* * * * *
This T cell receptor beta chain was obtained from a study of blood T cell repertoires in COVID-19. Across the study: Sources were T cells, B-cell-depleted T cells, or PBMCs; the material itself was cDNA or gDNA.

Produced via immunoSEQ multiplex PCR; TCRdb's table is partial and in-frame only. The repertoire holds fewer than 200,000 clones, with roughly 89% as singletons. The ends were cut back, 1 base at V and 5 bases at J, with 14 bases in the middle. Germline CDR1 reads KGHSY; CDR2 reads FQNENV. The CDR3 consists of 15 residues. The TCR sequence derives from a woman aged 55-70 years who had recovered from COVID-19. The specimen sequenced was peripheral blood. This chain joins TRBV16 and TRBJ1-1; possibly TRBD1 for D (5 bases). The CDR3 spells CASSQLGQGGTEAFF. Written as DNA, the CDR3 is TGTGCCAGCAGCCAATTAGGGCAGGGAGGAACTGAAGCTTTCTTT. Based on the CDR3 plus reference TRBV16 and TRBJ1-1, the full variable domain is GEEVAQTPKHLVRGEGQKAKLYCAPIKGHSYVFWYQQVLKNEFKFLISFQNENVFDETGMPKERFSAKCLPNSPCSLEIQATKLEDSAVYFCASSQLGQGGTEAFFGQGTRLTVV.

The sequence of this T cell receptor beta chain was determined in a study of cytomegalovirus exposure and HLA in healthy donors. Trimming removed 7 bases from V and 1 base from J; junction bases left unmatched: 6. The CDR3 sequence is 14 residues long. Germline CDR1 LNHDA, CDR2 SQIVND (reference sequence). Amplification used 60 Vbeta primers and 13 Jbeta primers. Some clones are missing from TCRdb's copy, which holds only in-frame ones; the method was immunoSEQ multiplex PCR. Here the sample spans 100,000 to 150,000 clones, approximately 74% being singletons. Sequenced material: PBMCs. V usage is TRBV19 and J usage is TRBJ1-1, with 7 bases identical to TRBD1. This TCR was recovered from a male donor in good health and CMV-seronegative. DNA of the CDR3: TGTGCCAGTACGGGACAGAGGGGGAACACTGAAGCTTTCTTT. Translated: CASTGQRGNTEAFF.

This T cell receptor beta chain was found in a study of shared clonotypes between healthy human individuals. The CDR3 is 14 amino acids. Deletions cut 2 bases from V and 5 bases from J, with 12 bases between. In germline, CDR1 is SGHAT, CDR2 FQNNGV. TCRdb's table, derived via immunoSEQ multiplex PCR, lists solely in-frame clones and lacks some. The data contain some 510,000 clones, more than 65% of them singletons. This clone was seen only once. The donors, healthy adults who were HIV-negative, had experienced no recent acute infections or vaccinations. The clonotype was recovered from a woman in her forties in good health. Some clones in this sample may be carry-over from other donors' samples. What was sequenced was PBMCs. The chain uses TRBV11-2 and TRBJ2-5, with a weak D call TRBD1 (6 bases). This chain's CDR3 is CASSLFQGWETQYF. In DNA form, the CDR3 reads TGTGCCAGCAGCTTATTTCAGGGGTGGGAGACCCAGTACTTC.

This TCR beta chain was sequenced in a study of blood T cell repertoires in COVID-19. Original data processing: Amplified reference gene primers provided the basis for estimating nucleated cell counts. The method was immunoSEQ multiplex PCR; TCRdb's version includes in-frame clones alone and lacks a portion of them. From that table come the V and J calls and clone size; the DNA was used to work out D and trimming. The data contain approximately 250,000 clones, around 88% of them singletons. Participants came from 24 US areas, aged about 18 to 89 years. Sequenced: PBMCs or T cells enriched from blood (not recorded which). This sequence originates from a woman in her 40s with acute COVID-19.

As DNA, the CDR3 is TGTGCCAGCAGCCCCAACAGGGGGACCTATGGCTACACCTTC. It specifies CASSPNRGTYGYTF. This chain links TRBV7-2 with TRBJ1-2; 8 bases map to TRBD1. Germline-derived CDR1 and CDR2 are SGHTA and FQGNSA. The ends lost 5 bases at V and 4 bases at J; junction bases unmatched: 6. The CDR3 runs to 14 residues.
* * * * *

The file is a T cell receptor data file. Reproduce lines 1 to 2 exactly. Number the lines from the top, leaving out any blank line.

This T cell receptor beta chain was obtained from a study of blood T cell repertoires in COVID-19. Across the study: Sources were T cells, B-cell-depleted T cells, or PBMCs; the material itself was cDNA or gDNA.

Produced via immunoSEQ multiplex PCR; TCRdb's table is partial and in-frame only. The repertoire holds fewer than 200,000 clones, with roughly 89% as singletons. The ends were cut back, 1 base at V and 5 bases at J, with 14 bases in the middle. Germline CDR1 reads KGHSY; CDR2 reads FQNENV. The CDR3 consists of 15 residues. The TCR sequence derives from a woman aged 55-70 years who had recovered from COVID-19. The specimen sequenced was peripheral blood. This chain joins TRBV16 and TRBJ1-1; possibly TRBD1 for D (5 bases). The CDR3 spells CASSQLGQGGTEAFF. Written as DNA, the CDR3 is TGTGCCAGCAGCCAATTAGGGCAGGGAGGAACTGAAGCTTTCTTT. Based on the CDR3 plus reference TRBV16 and TRBJ1-1, the full variable domain is GEEVAQTPKHLVRGEGQKAKLYCAPIKGHSYVFWYQQVLKNEFKFLISFQNENVFDETGMPKERFSAKCLPNSPCSLEIQATKLEDSAVYFCASSQLGQGGTEAFFGQGTRLTVV.